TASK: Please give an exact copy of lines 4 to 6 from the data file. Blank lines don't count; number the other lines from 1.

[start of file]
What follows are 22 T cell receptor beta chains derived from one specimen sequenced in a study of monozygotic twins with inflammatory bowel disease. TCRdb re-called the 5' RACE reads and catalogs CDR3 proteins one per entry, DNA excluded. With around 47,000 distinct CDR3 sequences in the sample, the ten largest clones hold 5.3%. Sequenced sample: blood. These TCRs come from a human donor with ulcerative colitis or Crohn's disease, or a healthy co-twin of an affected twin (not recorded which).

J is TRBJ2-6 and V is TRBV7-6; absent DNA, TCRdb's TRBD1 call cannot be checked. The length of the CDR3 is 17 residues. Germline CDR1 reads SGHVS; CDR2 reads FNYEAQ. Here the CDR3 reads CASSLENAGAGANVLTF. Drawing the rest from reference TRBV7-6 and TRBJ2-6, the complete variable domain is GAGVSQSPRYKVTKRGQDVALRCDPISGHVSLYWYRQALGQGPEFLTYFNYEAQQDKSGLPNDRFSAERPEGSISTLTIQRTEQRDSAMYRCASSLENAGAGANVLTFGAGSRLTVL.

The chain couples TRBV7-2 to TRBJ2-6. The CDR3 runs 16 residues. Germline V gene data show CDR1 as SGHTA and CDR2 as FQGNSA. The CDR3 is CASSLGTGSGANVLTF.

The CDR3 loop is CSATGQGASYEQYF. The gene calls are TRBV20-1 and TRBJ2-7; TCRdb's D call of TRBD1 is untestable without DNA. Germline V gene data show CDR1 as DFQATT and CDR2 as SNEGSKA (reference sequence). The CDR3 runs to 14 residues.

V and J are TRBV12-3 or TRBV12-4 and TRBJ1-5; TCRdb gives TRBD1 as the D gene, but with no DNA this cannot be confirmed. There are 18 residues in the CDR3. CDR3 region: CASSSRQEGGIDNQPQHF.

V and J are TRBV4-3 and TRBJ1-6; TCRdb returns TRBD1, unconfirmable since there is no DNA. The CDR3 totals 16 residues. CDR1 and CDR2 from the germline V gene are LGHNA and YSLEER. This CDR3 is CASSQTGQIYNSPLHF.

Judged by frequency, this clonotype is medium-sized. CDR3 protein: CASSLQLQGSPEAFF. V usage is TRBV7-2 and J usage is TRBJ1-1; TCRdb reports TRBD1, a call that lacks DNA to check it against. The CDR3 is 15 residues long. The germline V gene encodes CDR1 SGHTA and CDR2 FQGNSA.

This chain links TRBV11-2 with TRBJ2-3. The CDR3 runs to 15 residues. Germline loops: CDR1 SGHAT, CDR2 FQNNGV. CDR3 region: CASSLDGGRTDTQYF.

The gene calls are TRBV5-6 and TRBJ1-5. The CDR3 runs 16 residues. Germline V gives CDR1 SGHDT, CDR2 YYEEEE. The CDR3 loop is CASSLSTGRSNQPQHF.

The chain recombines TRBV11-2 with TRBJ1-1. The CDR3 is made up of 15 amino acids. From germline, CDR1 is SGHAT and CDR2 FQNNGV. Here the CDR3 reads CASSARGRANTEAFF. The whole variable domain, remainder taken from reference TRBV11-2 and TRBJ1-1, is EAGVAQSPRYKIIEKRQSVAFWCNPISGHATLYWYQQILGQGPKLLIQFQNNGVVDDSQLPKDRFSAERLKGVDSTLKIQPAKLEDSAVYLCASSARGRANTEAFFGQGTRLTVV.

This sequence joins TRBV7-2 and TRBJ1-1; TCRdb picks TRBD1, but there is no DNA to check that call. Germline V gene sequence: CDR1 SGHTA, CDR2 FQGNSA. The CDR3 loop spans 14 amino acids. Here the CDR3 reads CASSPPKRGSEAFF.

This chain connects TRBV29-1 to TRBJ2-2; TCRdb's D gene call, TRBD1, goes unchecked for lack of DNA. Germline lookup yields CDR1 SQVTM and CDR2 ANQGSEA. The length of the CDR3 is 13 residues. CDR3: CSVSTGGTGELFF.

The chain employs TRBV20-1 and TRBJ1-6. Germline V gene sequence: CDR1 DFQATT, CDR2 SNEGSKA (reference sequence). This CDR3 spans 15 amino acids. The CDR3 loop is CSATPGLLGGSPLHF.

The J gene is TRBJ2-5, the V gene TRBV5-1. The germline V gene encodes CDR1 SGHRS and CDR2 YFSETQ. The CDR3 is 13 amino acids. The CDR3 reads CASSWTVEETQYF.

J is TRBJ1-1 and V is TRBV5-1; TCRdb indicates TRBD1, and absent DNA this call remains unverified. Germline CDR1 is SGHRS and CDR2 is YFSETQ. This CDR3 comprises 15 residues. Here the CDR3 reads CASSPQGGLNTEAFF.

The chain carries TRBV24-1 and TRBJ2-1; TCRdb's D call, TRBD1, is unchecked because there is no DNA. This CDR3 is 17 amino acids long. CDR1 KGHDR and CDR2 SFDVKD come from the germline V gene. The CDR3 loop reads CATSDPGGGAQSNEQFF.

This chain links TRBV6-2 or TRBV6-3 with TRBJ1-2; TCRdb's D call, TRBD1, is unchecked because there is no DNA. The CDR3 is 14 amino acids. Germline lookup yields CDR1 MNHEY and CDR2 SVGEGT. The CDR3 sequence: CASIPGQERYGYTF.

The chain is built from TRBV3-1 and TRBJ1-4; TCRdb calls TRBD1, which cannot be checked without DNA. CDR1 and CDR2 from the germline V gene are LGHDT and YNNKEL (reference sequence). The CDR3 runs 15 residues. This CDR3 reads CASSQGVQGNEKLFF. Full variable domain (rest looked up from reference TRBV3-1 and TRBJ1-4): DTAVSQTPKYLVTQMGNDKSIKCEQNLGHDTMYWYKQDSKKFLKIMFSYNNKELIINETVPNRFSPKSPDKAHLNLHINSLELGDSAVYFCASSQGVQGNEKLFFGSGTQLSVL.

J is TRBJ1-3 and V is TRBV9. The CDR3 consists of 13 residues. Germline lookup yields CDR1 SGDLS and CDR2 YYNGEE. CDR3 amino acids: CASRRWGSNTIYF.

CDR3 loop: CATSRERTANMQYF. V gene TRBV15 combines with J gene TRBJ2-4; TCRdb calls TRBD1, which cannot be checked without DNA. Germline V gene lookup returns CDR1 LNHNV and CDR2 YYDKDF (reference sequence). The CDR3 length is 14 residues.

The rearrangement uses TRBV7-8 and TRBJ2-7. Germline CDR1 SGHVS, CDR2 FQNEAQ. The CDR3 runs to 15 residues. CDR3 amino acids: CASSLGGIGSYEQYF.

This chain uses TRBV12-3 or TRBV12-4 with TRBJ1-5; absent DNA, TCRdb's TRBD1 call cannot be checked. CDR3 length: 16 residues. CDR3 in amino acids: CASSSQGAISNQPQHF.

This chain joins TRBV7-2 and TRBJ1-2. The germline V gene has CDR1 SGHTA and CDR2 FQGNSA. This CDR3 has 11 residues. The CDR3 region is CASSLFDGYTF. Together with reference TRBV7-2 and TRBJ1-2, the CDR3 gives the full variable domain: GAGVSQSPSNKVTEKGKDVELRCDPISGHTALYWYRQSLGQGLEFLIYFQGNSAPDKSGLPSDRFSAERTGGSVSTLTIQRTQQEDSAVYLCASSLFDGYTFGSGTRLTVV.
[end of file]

The CDR3 loop is CSATGQGASYEQYF. The gene calls are TRBV20-1 and TRBJ2-7; TCRdb's D call of TRBD1 is untestable without DNA. Germline V gene data show CDR1 as DFQATT and CDR2 as SNEGSKA (reference sequence). The CDR3 runs to 14 residues.

V and J are TRBV12-3 or TRBV12-4 and TRBJ1-5; TCRdb gives TRBD1 as the D gene, but with no DNA this cannot be confirmed. There are 18 residues in the CDR3. CDR3 region: CASSSRQEGGIDNQPQHF.

V and J are TRBV4-3 and TRBJ1-6; TCRdb returns TRBD1, unconfirmable since there is no DNA. The CDR3 totals 16 residues. CDR1 and CDR2 from the germline V gene are LGHNA and YSLEER. This CDR3 is CASSQTGQIYNSPLHF.